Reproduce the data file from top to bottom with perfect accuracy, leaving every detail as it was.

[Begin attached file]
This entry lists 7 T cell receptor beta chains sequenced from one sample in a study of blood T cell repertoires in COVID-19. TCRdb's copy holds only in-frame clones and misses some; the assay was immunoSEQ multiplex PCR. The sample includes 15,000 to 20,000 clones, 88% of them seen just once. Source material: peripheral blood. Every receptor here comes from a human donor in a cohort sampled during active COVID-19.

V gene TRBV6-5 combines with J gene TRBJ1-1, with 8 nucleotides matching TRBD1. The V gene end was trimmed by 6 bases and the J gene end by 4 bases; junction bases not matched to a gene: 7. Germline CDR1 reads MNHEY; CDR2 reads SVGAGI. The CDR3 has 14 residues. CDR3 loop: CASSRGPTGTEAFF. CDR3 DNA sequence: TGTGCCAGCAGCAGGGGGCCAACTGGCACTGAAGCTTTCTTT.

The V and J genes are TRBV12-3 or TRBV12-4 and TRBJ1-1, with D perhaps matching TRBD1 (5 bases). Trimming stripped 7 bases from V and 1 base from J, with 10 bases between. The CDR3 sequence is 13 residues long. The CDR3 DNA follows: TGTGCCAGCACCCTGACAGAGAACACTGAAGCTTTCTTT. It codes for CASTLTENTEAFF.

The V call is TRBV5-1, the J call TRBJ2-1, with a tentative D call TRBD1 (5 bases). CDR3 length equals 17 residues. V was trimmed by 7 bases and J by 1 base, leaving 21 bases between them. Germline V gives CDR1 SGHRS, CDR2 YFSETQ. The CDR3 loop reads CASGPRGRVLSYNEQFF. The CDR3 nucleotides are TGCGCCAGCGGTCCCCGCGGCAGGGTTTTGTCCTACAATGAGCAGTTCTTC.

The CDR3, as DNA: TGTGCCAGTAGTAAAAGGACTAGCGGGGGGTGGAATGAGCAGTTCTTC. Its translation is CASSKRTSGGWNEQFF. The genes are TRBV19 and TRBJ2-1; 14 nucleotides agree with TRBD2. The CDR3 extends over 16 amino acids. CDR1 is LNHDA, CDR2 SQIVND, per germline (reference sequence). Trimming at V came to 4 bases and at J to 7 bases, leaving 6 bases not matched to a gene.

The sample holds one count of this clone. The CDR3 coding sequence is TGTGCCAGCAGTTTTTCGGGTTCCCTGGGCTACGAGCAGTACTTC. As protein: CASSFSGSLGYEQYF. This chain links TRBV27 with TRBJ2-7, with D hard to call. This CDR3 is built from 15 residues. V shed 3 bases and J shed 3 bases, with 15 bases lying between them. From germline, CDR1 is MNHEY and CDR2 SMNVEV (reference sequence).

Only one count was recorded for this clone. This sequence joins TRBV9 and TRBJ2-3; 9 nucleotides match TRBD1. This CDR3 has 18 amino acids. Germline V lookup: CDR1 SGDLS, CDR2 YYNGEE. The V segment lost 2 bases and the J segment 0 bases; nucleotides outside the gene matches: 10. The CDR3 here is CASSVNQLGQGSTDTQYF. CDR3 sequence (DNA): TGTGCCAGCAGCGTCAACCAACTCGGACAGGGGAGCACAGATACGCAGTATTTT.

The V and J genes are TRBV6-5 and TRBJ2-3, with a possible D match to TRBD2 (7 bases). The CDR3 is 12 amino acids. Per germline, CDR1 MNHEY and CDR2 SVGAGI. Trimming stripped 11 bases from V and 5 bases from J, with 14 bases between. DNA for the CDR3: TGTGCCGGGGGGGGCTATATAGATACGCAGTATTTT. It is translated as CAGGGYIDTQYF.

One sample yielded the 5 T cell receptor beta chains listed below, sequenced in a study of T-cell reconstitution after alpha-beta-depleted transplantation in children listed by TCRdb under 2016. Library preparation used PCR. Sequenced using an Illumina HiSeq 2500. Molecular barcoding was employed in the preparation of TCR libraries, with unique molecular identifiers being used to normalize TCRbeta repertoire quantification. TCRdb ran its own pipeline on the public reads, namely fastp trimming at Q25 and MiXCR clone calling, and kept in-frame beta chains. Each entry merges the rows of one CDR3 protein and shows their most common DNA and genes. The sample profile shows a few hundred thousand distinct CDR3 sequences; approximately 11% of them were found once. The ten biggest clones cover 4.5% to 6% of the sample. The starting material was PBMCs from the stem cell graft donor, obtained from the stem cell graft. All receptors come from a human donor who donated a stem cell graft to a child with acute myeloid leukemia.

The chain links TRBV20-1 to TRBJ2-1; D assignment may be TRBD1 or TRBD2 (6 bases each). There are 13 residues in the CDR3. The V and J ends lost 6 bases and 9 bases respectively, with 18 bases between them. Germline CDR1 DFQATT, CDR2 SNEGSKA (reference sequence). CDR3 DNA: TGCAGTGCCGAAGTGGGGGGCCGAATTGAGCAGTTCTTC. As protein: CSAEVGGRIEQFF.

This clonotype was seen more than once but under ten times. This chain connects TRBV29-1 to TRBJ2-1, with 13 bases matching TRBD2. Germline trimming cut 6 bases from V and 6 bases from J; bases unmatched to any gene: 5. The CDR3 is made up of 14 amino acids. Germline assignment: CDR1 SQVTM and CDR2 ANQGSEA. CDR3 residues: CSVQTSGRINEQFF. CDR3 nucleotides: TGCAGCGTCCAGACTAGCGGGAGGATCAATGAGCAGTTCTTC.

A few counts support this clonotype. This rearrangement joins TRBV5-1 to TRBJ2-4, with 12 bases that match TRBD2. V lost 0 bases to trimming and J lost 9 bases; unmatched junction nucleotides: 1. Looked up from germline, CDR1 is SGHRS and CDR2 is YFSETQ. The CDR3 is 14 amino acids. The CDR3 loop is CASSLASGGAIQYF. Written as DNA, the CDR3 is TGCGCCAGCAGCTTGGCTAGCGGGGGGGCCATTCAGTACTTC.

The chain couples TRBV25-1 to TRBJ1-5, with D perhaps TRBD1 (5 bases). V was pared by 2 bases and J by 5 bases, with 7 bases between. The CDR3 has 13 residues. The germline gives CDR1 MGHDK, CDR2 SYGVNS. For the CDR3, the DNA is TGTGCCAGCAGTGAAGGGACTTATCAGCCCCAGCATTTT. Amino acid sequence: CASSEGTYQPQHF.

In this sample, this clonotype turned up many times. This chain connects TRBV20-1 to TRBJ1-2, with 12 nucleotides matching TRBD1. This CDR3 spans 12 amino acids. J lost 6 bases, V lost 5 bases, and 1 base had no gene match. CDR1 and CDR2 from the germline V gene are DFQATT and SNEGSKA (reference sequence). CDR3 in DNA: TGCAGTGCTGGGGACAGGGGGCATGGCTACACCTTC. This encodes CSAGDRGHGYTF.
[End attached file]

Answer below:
This entry lists 7 T cell receptor beta chains sequenced from one sample in a study of blood T cell repertoires in COVID-19. TCRdb's copy holds only in-frame clones and misses some; the assay was immunoSEQ multiplex PCR. The sample includes 15,000 to 20,000 clones, 88% of them seen just once. Source material: peripheral blood. Every receptor here comes from a human donor in a cohort sampled during active COVID-19.

V gene TRBV6-5 combines with J gene TRBJ1-1, with 8 nucleotides matching TRBD1. The V gene end was trimmed by 6 bases and the J gene end by 4 bases; junction bases not matched to a gene: 7. Germline CDR1 reads MNHEY; CDR2 reads SVGAGI. The CDR3 has 14 residues. CDR3 loop: CASSRGPTGTEAFF. CDR3 DNA sequence: TGTGCCAGCAGCAGGGGGCCAACTGGCACTGAAGCTTTCTTT.

The V and J genes are TRBV12-3 or TRBV12-4 and TRBJ1-1, with D perhaps matching TRBD1 (5 bases). Trimming stripped 7 bases from V and 1 base from J, with 10 bases between. The CDR3 sequence is 13 residues long. The CDR3 DNA follows: TGTGCCAGCACCCTGACAGAGAACACTGAAGCTTTCTTT. It codes for CASTLTENTEAFF.

The V call is TRBV5-1, the J call TRBJ2-1, with a tentative D call TRBD1 (5 bases). CDR3 length equals 17 residues. V was trimmed by 7 bases and J by 1 base, leaving 21 bases between them. Germline V gives CDR1 SGHRS, CDR2 YFSETQ. The CDR3 loop reads CASGPRGRVLSYNEQFF. The CDR3 nucleotides are TGCGCCAGCGGTCCCCGCGGCAGGGTTTTGTCCTACAATGAGCAGTTCTTC.

The CDR3, as DNA: TGTGCCAGTAGTAAAAGGACTAGCGGGGGGTGGAATGAGCAGTTCTTC. Its translation is CASSKRTSGGWNEQFF. The genes are TRBV19 and TRBJ2-1; 14 nucleotides agree with TRBD2. The CDR3 extends over 16 amino acids. CDR1 is LNHDA, CDR2 SQIVND, per germline (reference sequence). Trimming at V came to 4 bases and at J to 7 bases, leaving 6 bases not matched to a gene.

The sample holds one count of this clone. The CDR3 coding sequence is TGTGCCAGCAGTTTTTCGGGTTCCCTGGGCTACGAGCAGTACTTC. As protein: CASSFSGSLGYEQYF. This chain links TRBV27 with TRBJ2-7, with D hard to call. This CDR3 is built from 15 residues. V shed 3 bases and J shed 3 bases, with 15 bases lying between them. From germline, CDR1 is MNHEY and CDR2 SMNVEV (reference sequence).

Only one count was recorded for this clone. This sequence joins TRBV9 and TRBJ2-3; 9 nucleotides match TRBD1. This CDR3 has 18 amino acids. Germline V lookup: CDR1 SGDLS, CDR2 YYNGEE. The V segment lost 2 bases and the J segment 0 bases; nucleotides outside the gene matches: 10. The CDR3 here is CASSVNQLGQGSTDTQYF. CDR3 sequence (DNA): TGTGCCAGCAGCGTCAACCAACTCGGACAGGGGAGCACAGATACGCAGTATTTT.

The V and J genes are TRBV6-5 and TRBJ2-3, with a possible D match to TRBD2 (7 bases). The CDR3 is 12 amino acids. Per germline, CDR1 MNHEY and CDR2 SVGAGI. Trimming stripped 11 bases from V and 5 bases from J, with 14 bases between. DNA for the CDR3: TGTGCCGGGGGGGGCTATATAGATACGCAGTATTTT. It is translated as CAGGGYIDTQYF.

One sample yielded the 5 T cell receptor beta chains listed below, sequenced in a study of T-cell reconstitution after alpha-beta-depleted transplantation in children listed by TCRdb under 2016. Library preparation used PCR. Sequenced using an Illumina HiSeq 2500. Molecular barcoding was employed in the preparation of TCR libraries, with unique molecular identifiers being used to normalize TCRbeta repertoire quantification. TCRdb ran its own pipeline on the public reads, namely fastp trimming at Q25 and MiXCR clone calling, and kept in-frame beta chains. Each entry merges the rows of one CDR3 protein and shows their most common DNA and genes. The sample profile shows a few hundred thousand distinct CDR3 sequences; approximately 11% of them were found once. The ten biggest clones cover 4.5% to 6% of the sample. The starting material was PBMCs from the stem cell graft donor, obtained from the stem cell graft. All receptors come from a human donor who donated a stem cell graft to a child with acute myeloid leukemia.

The chain links TRBV20-1 to TRBJ2-1; D assignment may be TRBD1 or TRBD2 (6 bases each). There are 13 residues in the CDR3. The V and J ends lost 6 bases and 9 bases respectively, with 18 bases between them. Germline CDR1 DFQATT, CDR2 SNEGSKA (reference sequence). CDR3 DNA: TGCAGTGCCGAAGTGGGGGGCCGAATTGAGCAGTTCTTC. As protein: CSAEVGGRIEQFF.

This clonotype was seen more than once but under ten times. This chain connects TRBV29-1 to TRBJ2-1, with 13 bases matching TRBD2. Germline trimming cut 6 bases from V and 6 bases from J; bases unmatched to any gene: 5. The CDR3 is made up of 14 amino acids. Germline assignment: CDR1 SQVTM and CDR2 ANQGSEA. CDR3 residues: CSVQTSGRINEQFF. CDR3 nucleotides: TGCAGCGTCCAGACTAGCGGGAGGATCAATGAGCAGTTCTTC.

A few counts support this clonotype. This rearrangement joins TRBV5-1 to TRBJ2-4, with 12 bases that match TRBD2. V lost 0 bases to trimming and J lost 9 bases; unmatched junction nucleotides: 1. Looked up from germline, CDR1 is SGHRS and CDR2 is YFSETQ. The CDR3 is 14 amino acids. The CDR3 loop is CASSLASGGAIQYF. Written as DNA, the CDR3 is TGCGCCAGCAGCTTGGCTAGCGGGGGGGCCATTCAGTACTTC.

The chain couples TRBV25-1 to TRBJ1-5, with D perhaps TRBD1 (5 bases). V was pared by 2 bases and J by 5 bases, with 7 bases between. The CDR3 has 13 residues. The germline gives CDR1 MGHDK, CDR2 SYGVNS. For the CDR3, the DNA is TGTGCCAGCAGTGAAGGGACTTATCAGCCCCAGCATTTT. Amino acid sequence: CASSEGTYQPQHF.

In this sample, this clonotype turned up many times. This chain connects TRBV20-1 to TRBJ1-2, with 12 nucleotides matching TRBD1. This CDR3 spans 12 amino acids. J lost 6 bases, V lost 5 bases, and 1 base had no gene match. CDR1 and CDR2 from the germline V gene are DFQATT and SNEGSKA (reference sequence). CDR3 in DNA: TGCAGTGCTGGGGACAGGGGGCATGGCTACACCTTC. This encodes CSAGDRGHGYTF.